Pakistan Institute of Development Economics

PDR

THE PAKISTAN DEVELOPMENT REVIEW 

Ameliorating Drug Shortages in Pakistan (Policy)

INTRODUCTION

In mid-March 2022, a letter by Pakistan Young Pharmacist Association (PYPA) caught the headline of major newspapers in Pakistan. The letter, written in the context of the prevalent shortage of paracetamol, more or less alleged that the drug manufacturing companies were deliberately causing the shortages. They argued that drug manufacturers wanted to compel customers to buy a higher dose of the said drug (665 mg) since it had a significantly higher price than lower doses.

The letter again brings to light the critical (but lesser discussed) issue of persistent drug shortages in Pakistan. Every year, critically needed drugs tend to vanish off the shelves, to be either found in black or imported to meet shortages (the below table contains a few sample cases of shortages since two decades). Mehmood (2017), 4 after a survey of the major drug markets in Rawalpindi and Islamabad, found that 48 registered drugs were unavailable (drug manufacturers had stopped producing them), while 67 registered brands were experiencing shortages of varying degrees. Drug shortages, however, are not a recent phenomenon; in fact, it goes back to the time of the creation of the country. On 30th March 1954, during the Constituent Assembly session, Mr. Abdul Monem Khan pointed to the severe shortages of medicines in the country. The Health Minister, Mr. Tafazzal Ali, replied that import orders had been placed to ameliorate the shortages. In 1976, Arthur Homer Furnia, a US Health sector specialist, noted the shortages of medicines, especially in government facilities where the trend of siphoning off medicines was common.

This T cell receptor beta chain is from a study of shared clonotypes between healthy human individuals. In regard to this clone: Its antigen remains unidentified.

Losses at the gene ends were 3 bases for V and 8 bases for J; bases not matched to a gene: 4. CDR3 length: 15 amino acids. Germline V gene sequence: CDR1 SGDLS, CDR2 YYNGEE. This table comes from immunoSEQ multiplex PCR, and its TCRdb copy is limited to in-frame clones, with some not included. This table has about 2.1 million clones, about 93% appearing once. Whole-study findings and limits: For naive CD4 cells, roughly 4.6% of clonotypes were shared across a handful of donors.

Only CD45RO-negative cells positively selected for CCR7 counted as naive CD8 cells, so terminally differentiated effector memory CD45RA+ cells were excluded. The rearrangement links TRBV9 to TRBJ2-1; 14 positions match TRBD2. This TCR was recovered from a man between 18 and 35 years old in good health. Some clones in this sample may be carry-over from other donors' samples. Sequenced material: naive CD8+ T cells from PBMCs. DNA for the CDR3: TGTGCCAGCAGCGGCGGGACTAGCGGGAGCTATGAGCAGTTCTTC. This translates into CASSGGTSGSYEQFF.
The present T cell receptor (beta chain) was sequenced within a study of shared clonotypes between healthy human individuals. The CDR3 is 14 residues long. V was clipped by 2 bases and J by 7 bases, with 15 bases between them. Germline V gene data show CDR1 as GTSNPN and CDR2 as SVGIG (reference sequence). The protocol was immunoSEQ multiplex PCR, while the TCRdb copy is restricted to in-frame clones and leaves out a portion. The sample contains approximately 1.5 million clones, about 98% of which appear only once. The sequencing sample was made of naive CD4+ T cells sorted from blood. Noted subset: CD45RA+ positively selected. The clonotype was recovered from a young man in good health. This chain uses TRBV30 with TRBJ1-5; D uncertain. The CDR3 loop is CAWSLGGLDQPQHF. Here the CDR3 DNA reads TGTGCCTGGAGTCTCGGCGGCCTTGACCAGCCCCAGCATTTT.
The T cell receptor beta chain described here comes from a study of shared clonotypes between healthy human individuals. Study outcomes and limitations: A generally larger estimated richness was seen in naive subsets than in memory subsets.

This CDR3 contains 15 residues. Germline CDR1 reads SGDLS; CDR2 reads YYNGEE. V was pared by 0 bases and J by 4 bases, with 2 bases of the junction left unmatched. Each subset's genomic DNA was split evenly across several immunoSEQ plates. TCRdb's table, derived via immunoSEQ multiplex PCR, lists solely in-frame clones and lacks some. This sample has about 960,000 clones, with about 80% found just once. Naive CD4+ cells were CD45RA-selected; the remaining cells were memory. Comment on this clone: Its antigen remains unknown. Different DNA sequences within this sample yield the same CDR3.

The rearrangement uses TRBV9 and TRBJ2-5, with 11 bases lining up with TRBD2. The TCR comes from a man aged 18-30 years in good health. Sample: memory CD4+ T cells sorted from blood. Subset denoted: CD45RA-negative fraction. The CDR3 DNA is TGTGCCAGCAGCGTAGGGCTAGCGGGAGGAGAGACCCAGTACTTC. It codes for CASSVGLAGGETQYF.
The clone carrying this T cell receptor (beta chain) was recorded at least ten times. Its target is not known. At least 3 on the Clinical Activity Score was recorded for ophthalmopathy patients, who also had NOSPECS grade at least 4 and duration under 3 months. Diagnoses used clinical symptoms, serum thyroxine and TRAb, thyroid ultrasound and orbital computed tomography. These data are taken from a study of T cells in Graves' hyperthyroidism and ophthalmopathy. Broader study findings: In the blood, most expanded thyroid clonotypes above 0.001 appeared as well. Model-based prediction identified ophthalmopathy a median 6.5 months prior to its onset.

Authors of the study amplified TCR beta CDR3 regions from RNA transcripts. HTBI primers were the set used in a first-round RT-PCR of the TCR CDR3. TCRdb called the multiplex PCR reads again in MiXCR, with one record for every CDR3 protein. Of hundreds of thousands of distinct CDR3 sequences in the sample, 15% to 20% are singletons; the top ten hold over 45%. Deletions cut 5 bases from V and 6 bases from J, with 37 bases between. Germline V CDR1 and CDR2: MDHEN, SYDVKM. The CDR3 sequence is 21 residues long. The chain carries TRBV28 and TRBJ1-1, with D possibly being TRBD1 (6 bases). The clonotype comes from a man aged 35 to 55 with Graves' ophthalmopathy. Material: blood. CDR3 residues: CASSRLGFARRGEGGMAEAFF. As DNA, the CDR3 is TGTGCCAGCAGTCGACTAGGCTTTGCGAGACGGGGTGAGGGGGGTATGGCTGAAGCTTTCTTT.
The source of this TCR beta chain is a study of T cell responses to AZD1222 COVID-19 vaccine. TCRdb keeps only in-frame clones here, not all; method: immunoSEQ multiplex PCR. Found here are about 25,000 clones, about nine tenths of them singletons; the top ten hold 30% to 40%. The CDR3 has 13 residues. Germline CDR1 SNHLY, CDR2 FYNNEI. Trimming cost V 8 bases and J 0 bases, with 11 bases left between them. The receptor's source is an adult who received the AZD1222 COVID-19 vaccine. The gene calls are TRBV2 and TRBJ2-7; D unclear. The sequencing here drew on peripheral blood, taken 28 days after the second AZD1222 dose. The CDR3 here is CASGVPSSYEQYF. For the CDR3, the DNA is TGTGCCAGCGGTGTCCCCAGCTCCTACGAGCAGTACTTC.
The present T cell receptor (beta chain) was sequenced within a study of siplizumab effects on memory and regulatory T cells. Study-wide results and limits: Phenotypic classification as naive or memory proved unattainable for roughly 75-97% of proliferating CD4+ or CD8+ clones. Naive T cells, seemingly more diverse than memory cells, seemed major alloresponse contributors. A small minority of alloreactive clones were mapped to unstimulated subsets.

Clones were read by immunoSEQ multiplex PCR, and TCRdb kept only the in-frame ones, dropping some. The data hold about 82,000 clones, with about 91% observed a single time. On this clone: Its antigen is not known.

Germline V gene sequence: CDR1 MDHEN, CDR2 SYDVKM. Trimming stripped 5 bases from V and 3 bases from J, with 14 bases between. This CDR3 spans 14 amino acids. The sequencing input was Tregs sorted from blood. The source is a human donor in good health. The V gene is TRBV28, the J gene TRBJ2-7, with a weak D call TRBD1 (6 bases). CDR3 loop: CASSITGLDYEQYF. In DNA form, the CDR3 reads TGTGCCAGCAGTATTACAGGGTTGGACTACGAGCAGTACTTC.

SHAHID MEHMOOD

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